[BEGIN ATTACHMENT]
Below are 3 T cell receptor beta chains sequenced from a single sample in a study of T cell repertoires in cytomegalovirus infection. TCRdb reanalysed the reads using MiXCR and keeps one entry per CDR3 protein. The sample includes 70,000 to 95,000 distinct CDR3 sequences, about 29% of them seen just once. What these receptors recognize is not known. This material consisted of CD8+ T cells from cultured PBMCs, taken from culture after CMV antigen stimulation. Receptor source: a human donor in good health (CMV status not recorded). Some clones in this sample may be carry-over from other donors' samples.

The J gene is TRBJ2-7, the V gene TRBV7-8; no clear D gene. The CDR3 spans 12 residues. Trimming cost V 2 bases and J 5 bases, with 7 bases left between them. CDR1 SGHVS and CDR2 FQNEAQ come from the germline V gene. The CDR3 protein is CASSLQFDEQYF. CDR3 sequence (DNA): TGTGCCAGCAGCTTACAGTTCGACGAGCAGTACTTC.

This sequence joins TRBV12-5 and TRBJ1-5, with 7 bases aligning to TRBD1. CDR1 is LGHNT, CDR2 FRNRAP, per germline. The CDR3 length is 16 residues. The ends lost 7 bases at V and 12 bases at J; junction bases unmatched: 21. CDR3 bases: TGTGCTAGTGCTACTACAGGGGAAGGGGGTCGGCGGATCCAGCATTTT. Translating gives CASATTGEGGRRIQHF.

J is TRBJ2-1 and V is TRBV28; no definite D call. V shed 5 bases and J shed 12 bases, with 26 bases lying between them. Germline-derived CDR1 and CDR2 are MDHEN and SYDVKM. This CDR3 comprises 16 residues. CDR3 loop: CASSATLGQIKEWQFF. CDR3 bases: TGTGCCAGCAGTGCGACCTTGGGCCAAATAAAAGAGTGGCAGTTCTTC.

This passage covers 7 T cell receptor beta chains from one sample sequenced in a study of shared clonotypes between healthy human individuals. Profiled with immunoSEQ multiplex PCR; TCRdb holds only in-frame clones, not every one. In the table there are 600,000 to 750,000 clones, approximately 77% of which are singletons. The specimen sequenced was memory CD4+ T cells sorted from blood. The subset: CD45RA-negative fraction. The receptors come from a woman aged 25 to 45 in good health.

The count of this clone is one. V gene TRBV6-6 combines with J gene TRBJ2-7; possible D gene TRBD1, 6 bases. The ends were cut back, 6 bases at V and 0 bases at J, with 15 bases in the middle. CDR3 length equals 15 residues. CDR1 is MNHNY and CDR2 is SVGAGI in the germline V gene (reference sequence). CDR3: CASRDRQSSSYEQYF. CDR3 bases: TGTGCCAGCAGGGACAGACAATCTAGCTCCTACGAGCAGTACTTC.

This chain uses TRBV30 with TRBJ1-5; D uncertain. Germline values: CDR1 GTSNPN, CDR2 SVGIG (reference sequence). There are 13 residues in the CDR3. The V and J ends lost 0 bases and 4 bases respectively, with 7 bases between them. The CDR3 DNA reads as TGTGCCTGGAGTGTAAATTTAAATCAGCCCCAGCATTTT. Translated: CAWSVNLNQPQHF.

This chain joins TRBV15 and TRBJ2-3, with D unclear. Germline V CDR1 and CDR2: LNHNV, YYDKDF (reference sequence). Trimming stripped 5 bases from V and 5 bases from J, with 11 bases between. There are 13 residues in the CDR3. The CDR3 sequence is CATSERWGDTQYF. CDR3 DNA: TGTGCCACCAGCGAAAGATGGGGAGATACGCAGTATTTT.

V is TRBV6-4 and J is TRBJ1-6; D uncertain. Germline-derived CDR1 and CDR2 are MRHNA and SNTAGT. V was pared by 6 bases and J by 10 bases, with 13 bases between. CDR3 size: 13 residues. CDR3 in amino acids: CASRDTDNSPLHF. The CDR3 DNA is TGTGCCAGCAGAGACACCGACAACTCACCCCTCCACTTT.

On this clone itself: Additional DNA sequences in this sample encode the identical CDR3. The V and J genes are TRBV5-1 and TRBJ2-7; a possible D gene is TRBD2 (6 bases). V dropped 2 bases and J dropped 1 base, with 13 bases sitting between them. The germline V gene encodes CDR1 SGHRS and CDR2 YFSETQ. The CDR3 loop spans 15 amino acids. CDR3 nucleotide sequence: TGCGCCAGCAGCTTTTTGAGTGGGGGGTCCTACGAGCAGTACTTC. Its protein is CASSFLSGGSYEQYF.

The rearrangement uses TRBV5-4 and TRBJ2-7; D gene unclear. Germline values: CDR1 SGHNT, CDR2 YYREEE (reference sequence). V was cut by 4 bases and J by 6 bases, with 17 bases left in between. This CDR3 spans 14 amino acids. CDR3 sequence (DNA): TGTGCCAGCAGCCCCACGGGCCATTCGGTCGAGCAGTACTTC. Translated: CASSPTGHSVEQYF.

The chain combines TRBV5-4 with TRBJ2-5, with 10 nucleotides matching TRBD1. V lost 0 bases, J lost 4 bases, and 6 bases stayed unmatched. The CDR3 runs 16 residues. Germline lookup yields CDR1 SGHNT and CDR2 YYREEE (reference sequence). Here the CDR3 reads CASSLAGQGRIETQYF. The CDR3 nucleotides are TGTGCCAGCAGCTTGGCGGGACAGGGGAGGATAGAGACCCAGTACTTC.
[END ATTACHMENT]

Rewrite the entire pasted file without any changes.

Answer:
Below are 3 T cell receptor beta chains sequenced from a single sample in a study of T cell repertoires in cytomegalovirus infection. TCRdb reanalysed the reads using MiXCR and keeps one entry per CDR3 protein. The sample includes 70,000 to 95,000 distinct CDR3 sequences, about 29% of them seen just once. What these receptors recognize is not known. This material consisted of CD8+ T cells from cultured PBMCs, taken from culture after CMV antigen stimulation. Receptor source: a human donor in good health (CMV status not recorded). Some clones in this sample may be carry-over from other donors' samples.

The J gene is TRBJ2-7, the V gene TRBV7-8; no clear D gene. The CDR3 spans 12 residues. Trimming cost V 2 bases and J 5 bases, with 7 bases left between them. CDR1 SGHVS and CDR2 FQNEAQ come from the germline V gene. The CDR3 protein is CASSLQFDEQYF. CDR3 sequence (DNA): TGTGCCAGCAGCTTACAGTTCGACGAGCAGTACTTC.

This sequence joins TRBV12-5 and TRBJ1-5, with 7 bases aligning to TRBD1. CDR1 is LGHNT, CDR2 FRNRAP, per germline. The CDR3 length is 16 residues. The ends lost 7 bases at V and 12 bases at J; junction bases unmatched: 21. CDR3 bases: TGTGCTAGTGCTACTACAGGGGAAGGGGGTCGGCGGATCCAGCATTTT. Translating gives CASATTGEGGRRIQHF.

J is TRBJ2-1 and V is TRBV28; no definite D call. V shed 5 bases and J shed 12 bases, with 26 bases lying between them. Germline-derived CDR1 and CDR2 are MDHEN and SYDVKM. This CDR3 comprises 16 residues. CDR3 loop: CASSATLGQIKEWQFF. CDR3 bases: TGTGCCAGCAGTGCGACCTTGGGCCAAATAAAAGAGTGGCAGTTCTTC.

This passage covers 7 T cell receptor beta chains from one sample sequenced in a study of shared clonotypes between healthy human individuals. Profiled with immunoSEQ multiplex PCR; TCRdb holds only in-frame clones, not every one. In the table there are 600,000 to 750,000 clones, approximately 77% of which are singletons. The specimen sequenced was memory CD4+ T cells sorted from blood. The subset: CD45RA-negative fraction. The receptors come from a woman aged 25 to 45 in good health.

The count of this clone is one. V gene TRBV6-6 combines with J gene TRBJ2-7; possible D gene TRBD1, 6 bases. The ends were cut back, 6 bases at V and 0 bases at J, with 15 bases in the middle. CDR3 length equals 15 residues. CDR1 is MNHNY and CDR2 is SVGAGI in the germline V gene (reference sequence). CDR3: CASRDRQSSSYEQYF. CDR3 bases: TGTGCCAGCAGGGACAGACAATCTAGCTCCTACGAGCAGTACTTC.

This chain uses TRBV30 with TRBJ1-5; D uncertain. Germline values: CDR1 GTSNPN, CDR2 SVGIG (reference sequence). There are 13 residues in the CDR3. The V and J ends lost 0 bases and 4 bases respectively, with 7 bases between them. The CDR3 DNA reads as TGTGCCTGGAGTGTAAATTTAAATCAGCCCCAGCATTTT. Translated: CAWSVNLNQPQHF.

This chain joins TRBV15 and TRBJ2-3, with D unclear. Germline V CDR1 and CDR2: LNHNV, YYDKDF (reference sequence). Trimming stripped 5 bases from V and 5 bases from J, with 11 bases between. There are 13 residues in the CDR3. The CDR3 sequence is CATSERWGDTQYF. CDR3 DNA: TGTGCCACCAGCGAAAGATGGGGAGATACGCAGTATTTT.

V is TRBV6-4 and J is TRBJ1-6; D uncertain. Germline-derived CDR1 and CDR2 are MRHNA and SNTAGT. V was pared by 6 bases and J by 10 bases, with 13 bases between. CDR3 size: 13 residues. CDR3 in amino acids: CASRDTDNSPLHF. The CDR3 DNA is TGTGCCAGCAGAGACACCGACAACTCACCCCTCCACTTT.

On this clone itself: Additional DNA sequences in this sample encode the identical CDR3. The V and J genes are TRBV5-1 and TRBJ2-7; a possible D gene is TRBD2 (6 bases). V dropped 2 bases and J dropped 1 base, with 13 bases sitting between them. The germline V gene encodes CDR1 SGHRS and CDR2 YFSETQ. The CDR3 loop spans 15 amino acids. CDR3 nucleotide sequence: TGCGCCAGCAGCTTTTTGAGTGGGGGGTCCTACGAGCAGTACTTC. Its protein is CASSFLSGGSYEQYF.

The rearrangement uses TRBV5-4 and TRBJ2-7; D gene unclear. Germline values: CDR1 SGHNT, CDR2 YYREEE (reference sequence). V was cut by 4 bases and J by 6 bases, with 17 bases left in between. This CDR3 spans 14 amino acids. CDR3 sequence (DNA): TGTGCCAGCAGCCCCACGGGCCATTCGGTCGAGCAGTACTTC. Translated: CASSPTGHSVEQYF.

The chain combines TRBV5-4 with TRBJ2-5, with 10 nucleotides matching TRBD1. V lost 0 bases, J lost 4 bases, and 6 bases stayed unmatched. The CDR3 runs 16 residues. Germline lookup yields CDR1 SGHNT and CDR2 YYREEE (reference sequence). Here the CDR3 reads CASSLAGQGRIETQYF. The CDR3 nucleotides are TGTGCCAGCAGCTTGGCGGGACAGGGGAGGATAGAGACCCAGTACTTC.